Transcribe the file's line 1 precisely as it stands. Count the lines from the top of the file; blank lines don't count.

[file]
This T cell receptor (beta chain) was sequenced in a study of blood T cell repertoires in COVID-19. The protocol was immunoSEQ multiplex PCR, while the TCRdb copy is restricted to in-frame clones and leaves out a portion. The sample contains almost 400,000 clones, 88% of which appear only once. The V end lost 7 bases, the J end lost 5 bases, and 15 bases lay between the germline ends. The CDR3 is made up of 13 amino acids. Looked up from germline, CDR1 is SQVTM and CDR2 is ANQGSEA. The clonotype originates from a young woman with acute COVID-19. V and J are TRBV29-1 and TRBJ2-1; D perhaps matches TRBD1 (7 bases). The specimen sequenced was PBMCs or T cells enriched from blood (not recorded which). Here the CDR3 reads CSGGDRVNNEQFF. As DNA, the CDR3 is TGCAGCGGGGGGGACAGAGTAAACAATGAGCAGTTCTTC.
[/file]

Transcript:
This T cell receptor (beta chain) was sequenced in a study of blood T cell repertoires in COVID-19. The protocol was immunoSEQ multiplex PCR, while the TCRdb copy is restricted to in-frame clones and leaves out a portion. The sample contains almost 400,000 clones, 88% of which appear only once. The V end lost 7 bases, the J end lost 5 bases, and 15 bases lay between the germline ends. The CDR3 is made up of 13 amino acids. Looked up from germline, CDR1 is SQVTM and CDR2 is ANQGSEA. The clonotype originates from a young woman with acute COVID-19. V and J are TRBV29-1 and TRBJ2-1; D perhaps matches TRBD1 (7 bases). The specimen sequenced was PBMCs or T cells enriched from blood (not recorded which). Here the CDR3 reads CSGGDRVNNEQFF. As DNA, the CDR3 is TGCAGCGGGGGGGACAGAGTAAACAATGAGCAGTTCTTC.